UPDATE 1-U.S. top court split 4-4 over in Native American tribal court dispute

(Adds details on case, paragraphs 4-10)

WASHINGTON, June 23 (Reuters) - The U.S. Supreme Court on Thursday allowed a child sexual molestation lawsuit against discount retailer Dollar General Corp to move forward in a Native American tribal court in Mississippi.

The justices were split 4-4, leaving intact a lower court decision that said the Mississippi Band of Choctaw Indians’ tribal court can hear a family’s civil suit accusing a non-Indian man who managed a Dollar General store located on tribal land of molesting a 13-year-old boy.

Under U.S. law, Native American tribes can act in certain matters as semi-autonomous sovereign entities. Tribal courts primarily allow Native Americans to resolve disputes among tribe members. The Supreme Court has previously limited their jurisdiction.

Dollar General, questioning the impartiality of tribal courts, argued that the suit should have been filed in state court because it involved a non-tribe member. The decision sets no nationwide precedent on tribal court jurisdiction.

The 4-4 split means there were no written opinions in the case.

During Dec. 7 oral arguments in the case, the issue of whether a tribal court could be provide a neutral forum for a legal dispute involving a non-tribe member became a central point. After Dollar General’s lawyer questioned the impartiality of such courts, liberal Justice Sonia Sotomayor retorted, “You’re just assuming that these judges are not neutral.”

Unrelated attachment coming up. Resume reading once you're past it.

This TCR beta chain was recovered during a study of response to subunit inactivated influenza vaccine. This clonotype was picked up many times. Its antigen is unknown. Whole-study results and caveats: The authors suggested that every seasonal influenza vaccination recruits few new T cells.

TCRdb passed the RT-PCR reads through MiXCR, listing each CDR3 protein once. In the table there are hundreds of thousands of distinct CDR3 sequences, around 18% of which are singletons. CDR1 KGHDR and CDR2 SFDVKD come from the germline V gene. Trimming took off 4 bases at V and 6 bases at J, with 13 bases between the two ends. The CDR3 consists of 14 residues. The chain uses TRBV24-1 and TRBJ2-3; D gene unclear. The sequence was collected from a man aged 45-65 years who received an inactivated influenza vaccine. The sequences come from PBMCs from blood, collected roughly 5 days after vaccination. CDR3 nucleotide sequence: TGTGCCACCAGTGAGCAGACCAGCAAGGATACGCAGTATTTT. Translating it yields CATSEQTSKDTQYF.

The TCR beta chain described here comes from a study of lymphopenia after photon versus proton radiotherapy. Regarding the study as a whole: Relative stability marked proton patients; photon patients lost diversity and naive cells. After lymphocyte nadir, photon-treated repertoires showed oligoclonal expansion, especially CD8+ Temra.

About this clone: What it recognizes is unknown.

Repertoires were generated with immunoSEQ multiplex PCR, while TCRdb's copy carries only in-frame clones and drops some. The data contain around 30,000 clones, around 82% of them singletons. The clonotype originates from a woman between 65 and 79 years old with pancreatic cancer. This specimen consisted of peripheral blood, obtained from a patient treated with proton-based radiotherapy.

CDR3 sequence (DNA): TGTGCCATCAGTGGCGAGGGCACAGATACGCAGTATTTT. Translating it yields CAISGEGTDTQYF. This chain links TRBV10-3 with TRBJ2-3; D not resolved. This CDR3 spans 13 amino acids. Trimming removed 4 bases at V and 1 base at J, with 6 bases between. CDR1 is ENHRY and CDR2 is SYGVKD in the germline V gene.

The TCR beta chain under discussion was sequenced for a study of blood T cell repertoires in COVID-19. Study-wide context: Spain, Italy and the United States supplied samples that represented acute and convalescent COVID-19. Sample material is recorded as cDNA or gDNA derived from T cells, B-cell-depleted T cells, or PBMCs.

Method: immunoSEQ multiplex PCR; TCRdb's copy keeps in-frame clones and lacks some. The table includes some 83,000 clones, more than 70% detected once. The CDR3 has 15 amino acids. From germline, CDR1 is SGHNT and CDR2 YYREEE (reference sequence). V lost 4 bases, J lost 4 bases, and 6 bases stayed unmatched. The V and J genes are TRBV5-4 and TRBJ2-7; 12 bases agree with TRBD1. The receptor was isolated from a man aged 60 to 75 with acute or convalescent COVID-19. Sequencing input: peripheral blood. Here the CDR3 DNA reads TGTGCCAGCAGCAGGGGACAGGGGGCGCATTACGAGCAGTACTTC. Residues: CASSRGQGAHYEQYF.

The family of the boy, a tribe member, sued Tennessee-based Dollar General and the store manager in tribal court in 2005 over molestation alleged to have taken place in 2003, seeking $2.5 million in damages. The store was operated by Dollar General subsidiary Dolgencorp LLC.

The boy was working at the store as part of a youth training program.

Dollar General, which has more than 12,300 stores in 43 U.S. states and more than 109,000 employees, sought to block the case in tribal court by suing in federal court in 2008, but a federal judge and later the 5th U.S. Circuit Court of Appeals both ruled in favor of the tribe.

The Obama administration and six states, including Mississippi, filed court papers backing the tribe. (Reporting by Lawrence Hurley; Editing by Will Dunham)